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Put Out - Phrasal Verb

Video Overview

This video explains the meaning and use of the phrasal verb 'put out' in English. We show you how to use it with some easy examples to help you learn this phrasal verb so you can use it in spoken and Business English.

Video Analysis

The phrasal verb 'put out' has a number of applications. To 'put out' can mean to move something from one place to another usually from indoors to outdoors. So you can 'put out the dog', or 'put out the clothes' to dry. If you 'put yourself out'  it means to inconvenience yourself or to go the extra mile to please or impress somebody.  You might 'put yourself out' for a client by doing something extra for them that they don't expect.

You can also be 'put out' by something someone says or does. In this case, you are feeling upset or offended by someone else's behaviour. You could be 'put out' by someone's comments if they were offensive or rude. 

When you offer, present or reveal something you can also use 'put out'. You can 'put out an idea' or 'put out a suggestion' in a meeting if you have an idea or thought to offer. You can 'put out your hands' in expectation or hope of receiving something. You might 'put out a snack' on the table for your visitors to enjoy when they call over for tea.

When you 'put something out', it can mean to make a product or information available to the public. Musicians can 'put out' a new album, or a writer can 'put out a new book'. We all get excited when Netflix 'puts out' a new series. In a professional context, if you wanted to do some market research, you could 'put out a survey', and when you want feedback on a product you might 'put out a prototype' or 'put out a beta version' of a program or software.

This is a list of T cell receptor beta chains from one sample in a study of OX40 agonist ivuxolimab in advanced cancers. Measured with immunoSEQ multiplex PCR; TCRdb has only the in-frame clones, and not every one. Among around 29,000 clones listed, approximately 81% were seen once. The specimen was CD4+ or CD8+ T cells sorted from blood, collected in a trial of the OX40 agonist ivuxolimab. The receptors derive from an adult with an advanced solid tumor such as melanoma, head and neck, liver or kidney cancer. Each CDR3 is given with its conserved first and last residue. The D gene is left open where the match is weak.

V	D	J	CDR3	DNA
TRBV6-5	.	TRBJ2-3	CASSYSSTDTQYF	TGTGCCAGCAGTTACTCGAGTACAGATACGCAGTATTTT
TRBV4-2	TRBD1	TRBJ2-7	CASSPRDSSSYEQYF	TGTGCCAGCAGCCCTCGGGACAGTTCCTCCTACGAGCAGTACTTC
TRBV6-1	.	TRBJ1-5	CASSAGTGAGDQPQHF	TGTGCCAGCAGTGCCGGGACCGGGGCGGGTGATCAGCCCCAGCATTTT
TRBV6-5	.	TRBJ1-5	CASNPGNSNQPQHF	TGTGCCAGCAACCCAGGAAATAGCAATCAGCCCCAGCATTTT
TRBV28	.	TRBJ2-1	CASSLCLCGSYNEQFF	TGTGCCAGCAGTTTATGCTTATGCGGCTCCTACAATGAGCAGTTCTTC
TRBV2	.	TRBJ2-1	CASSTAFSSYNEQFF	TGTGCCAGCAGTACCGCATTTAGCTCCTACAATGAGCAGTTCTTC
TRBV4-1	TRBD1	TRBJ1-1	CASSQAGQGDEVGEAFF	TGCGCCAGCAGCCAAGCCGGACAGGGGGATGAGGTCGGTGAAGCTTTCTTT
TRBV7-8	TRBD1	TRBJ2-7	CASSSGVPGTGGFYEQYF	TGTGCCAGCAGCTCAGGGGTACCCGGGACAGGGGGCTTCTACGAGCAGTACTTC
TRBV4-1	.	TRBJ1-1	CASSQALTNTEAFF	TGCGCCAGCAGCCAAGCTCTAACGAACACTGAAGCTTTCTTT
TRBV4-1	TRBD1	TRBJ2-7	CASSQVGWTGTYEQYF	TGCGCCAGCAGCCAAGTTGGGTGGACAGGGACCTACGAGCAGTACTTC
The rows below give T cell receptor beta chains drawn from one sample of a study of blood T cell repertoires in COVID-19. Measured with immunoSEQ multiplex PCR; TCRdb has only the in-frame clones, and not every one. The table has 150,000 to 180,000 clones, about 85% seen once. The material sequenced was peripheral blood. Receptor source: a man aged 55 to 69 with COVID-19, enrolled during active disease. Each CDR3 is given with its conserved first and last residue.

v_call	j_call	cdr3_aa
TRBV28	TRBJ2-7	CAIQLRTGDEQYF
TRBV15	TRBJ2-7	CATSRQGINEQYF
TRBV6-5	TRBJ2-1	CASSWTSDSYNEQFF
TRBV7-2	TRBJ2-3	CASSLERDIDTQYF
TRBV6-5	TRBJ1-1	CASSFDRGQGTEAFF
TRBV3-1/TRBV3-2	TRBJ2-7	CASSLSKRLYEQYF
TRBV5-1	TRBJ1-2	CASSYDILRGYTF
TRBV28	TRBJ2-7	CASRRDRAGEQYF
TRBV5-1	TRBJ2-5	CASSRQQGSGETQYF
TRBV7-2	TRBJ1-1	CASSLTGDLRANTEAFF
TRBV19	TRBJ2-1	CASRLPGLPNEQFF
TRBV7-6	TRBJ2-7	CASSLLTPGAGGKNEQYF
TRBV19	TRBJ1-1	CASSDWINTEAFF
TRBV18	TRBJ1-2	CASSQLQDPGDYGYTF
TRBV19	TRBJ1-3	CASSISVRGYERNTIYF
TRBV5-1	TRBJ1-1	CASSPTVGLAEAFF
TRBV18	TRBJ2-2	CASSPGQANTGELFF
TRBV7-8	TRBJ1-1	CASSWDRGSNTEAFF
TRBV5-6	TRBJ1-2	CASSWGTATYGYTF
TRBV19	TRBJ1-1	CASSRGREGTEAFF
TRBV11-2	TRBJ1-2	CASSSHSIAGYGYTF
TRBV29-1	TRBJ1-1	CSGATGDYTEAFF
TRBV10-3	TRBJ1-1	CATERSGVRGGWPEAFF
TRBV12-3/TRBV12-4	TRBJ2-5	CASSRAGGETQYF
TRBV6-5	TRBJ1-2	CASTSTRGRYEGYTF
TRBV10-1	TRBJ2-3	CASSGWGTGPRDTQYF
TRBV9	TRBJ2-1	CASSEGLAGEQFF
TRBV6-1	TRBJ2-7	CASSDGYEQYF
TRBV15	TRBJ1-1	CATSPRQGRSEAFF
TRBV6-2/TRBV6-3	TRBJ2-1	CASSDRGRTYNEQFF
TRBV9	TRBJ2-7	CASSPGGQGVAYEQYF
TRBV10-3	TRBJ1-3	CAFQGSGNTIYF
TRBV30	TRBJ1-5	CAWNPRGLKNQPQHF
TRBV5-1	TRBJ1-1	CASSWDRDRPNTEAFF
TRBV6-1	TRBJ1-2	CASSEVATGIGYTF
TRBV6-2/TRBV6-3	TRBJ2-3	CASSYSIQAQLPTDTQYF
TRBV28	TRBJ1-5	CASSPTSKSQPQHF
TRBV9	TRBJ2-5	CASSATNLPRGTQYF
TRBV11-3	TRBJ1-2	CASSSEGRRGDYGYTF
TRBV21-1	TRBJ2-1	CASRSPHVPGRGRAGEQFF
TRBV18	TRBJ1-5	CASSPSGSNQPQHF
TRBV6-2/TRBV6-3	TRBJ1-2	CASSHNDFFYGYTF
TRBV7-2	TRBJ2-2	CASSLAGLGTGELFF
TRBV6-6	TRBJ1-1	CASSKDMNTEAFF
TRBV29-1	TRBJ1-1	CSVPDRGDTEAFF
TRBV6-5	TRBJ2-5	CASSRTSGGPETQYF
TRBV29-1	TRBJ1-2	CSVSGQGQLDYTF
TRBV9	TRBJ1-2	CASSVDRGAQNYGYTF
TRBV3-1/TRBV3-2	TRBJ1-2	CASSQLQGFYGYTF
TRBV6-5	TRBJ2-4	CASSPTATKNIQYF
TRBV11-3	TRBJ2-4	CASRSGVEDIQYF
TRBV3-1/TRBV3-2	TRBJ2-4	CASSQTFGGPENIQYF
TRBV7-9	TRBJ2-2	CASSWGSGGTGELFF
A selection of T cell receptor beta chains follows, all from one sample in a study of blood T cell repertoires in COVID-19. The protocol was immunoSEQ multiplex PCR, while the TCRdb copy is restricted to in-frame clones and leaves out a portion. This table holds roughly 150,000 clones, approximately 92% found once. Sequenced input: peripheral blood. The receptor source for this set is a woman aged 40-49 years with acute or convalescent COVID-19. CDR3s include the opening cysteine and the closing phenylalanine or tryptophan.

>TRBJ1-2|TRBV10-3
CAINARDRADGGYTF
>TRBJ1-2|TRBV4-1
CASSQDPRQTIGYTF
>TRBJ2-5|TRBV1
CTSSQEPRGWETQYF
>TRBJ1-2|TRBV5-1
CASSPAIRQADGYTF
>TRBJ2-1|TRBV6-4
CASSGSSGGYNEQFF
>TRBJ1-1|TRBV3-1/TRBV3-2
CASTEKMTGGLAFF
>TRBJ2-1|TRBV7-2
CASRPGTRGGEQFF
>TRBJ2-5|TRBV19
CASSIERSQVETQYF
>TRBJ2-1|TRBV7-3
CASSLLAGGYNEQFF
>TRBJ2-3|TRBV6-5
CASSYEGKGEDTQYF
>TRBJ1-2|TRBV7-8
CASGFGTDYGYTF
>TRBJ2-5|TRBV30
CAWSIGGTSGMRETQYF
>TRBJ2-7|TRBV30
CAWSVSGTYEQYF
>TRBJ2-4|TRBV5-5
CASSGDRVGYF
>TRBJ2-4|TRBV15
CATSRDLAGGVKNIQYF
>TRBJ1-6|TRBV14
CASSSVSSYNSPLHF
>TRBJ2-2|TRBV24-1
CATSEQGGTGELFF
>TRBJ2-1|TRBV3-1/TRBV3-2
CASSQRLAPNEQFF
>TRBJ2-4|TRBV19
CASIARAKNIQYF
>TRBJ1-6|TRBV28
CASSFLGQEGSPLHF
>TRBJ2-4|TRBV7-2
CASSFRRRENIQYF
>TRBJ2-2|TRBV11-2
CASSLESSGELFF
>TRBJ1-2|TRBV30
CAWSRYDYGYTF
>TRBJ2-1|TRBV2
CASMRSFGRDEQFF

You can also use 'put out' when you want to talk about extinguishing a fire - even a small one. We 'put candles out' when we are burning them in our homes or for religious occasions. The fire department has all the equipment they need to 'put out' big house fires. All businesses should have fire extinguishers to deal with 'putting out' electrical and other kinds of fires.

Additional examples with 'put out' are:   

A couple has just realised the bin collection day is tomorrow.

"Remind me to put out the bins when we get home."

Police are worried about a dangerous criminal.

"We need to put out an alert that the criminal is dangerous and let the public know not to approach him."

The news is reporting on a fire that broke out in a public building.

"Firefighters were called to put out a blaze in the town hall last night."

Someone wants to contact everyone in the company about work taking place in the building.

"We should put out a memo reminding all the staff that there will be building work on the second floor."


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